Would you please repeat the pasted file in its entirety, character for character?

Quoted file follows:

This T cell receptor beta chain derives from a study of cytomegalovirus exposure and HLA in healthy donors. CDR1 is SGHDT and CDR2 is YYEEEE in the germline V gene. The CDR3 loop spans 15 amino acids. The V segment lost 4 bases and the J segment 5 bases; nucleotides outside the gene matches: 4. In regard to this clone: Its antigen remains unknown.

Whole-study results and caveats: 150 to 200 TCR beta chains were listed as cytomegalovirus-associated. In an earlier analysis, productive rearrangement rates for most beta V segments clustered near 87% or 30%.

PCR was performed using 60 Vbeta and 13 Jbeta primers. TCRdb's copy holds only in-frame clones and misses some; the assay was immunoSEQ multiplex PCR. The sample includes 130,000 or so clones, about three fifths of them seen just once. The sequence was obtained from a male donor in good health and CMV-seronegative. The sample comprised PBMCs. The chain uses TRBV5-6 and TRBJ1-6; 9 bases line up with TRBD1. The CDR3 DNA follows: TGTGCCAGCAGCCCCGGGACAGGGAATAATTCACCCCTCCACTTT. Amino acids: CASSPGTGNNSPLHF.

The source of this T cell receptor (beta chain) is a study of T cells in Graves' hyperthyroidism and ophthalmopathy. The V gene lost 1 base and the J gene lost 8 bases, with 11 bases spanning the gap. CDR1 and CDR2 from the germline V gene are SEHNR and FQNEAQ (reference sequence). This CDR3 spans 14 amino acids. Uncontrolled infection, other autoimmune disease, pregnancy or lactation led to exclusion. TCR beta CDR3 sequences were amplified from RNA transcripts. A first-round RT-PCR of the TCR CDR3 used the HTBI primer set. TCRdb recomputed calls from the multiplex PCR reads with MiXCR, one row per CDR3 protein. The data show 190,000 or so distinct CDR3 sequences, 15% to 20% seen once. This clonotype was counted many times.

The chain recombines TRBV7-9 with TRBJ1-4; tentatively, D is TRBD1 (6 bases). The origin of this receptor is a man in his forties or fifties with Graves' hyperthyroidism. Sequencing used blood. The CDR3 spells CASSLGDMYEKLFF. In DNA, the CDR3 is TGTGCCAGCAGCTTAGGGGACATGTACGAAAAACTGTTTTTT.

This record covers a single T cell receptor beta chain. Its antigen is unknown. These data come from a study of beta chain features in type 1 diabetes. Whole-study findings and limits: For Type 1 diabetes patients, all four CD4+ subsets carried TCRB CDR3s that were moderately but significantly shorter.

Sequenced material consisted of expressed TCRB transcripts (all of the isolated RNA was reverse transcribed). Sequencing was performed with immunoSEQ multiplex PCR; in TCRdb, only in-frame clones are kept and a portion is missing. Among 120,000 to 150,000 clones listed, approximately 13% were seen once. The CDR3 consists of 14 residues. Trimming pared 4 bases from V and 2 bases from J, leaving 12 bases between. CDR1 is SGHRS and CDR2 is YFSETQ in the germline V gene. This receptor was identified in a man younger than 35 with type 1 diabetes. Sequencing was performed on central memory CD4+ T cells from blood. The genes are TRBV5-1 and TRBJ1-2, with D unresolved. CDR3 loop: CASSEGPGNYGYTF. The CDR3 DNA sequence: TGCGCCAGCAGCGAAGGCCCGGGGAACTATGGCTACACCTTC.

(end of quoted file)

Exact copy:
This T cell receptor beta chain derives from a study of cytomegalovirus exposure and HLA in healthy donors. CDR1 is SGHDT and CDR2 is YYEEEE in the germline V gene. The CDR3 loop spans 15 amino acids. The V segment lost 4 bases and the J segment 5 bases; nucleotides outside the gene matches: 4. In regard to this clone: Its antigen remains unknown.

Whole-study results and caveats: 150 to 200 TCR beta chains were listed as cytomegalovirus-associated. In an earlier analysis, productive rearrangement rates for most beta V segments clustered near 87% or 30%.

PCR was performed using 60 Vbeta and 13 Jbeta primers. TCRdb's copy holds only in-frame clones and misses some; the assay was immunoSEQ multiplex PCR. The sample includes 130,000 or so clones, about three fifths of them seen just once. The sequence was obtained from a male donor in good health and CMV-seronegative. The sample comprised PBMCs. The chain uses TRBV5-6 and TRBJ1-6; 9 bases line up with TRBD1. The CDR3 DNA follows: TGTGCCAGCAGCCCCGGGACAGGGAATAATTCACCCCTCCACTTT. Amino acids: CASSPGTGNNSPLHF.

The source of this T cell receptor (beta chain) is a study of T cells in Graves' hyperthyroidism and ophthalmopathy. The V gene lost 1 base and the J gene lost 8 bases, with 11 bases spanning the gap. CDR1 and CDR2 from the germline V gene are SEHNR and FQNEAQ (reference sequence). This CDR3 spans 14 amino acids. Uncontrolled infection, other autoimmune disease, pregnancy or lactation led to exclusion. TCR beta CDR3 sequences were amplified from RNA transcripts. A first-round RT-PCR of the TCR CDR3 used the HTBI primer set. TCRdb recomputed calls from the multiplex PCR reads with MiXCR, one row per CDR3 protein. The data show 190,000 or so distinct CDR3 sequences, 15% to 20% seen once. This clonotype was counted many times.

The chain recombines TRBV7-9 with TRBJ1-4; tentatively, D is TRBD1 (6 bases). The origin of this receptor is a man in his forties or fifties with Graves' hyperthyroidism. Sequencing used blood. The CDR3 spells CASSLGDMYEKLFF. In DNA, the CDR3 is TGTGCCAGCAGCTTAGGGGACATGTACGAAAAACTGTTTTTT.

This record covers a single T cell receptor beta chain. Its antigen is unknown. These data come from a study of beta chain features in type 1 diabetes. Whole-study findings and limits: For Type 1 diabetes patients, all four CD4+ subsets carried TCRB CDR3s that were moderately but significantly shorter.

Sequenced material consisted of expressed TCRB transcripts (all of the isolated RNA was reverse transcribed). Sequencing was performed with immunoSEQ multiplex PCR; in TCRdb, only in-frame clones are kept and a portion is missing. Among 120,000 to 150,000 clones listed, approximately 13% were seen once. The CDR3 consists of 14 residues. Trimming pared 4 bases from V and 2 bases from J, leaving 12 bases between. CDR1 is SGHRS and CDR2 is YFSETQ in the germline V gene. This receptor was identified in a man younger than 35 with type 1 diabetes. Sequencing was performed on central memory CD4+ T cells from blood. The genes are TRBV5-1 and TRBJ1-2, with D unresolved. CDR3 loop: CASSEGPGNYGYTF. The CDR3 DNA sequence: TGCGCCAGCAGCGAAGGCCCGGGGAACTATGGCTACACCTTC.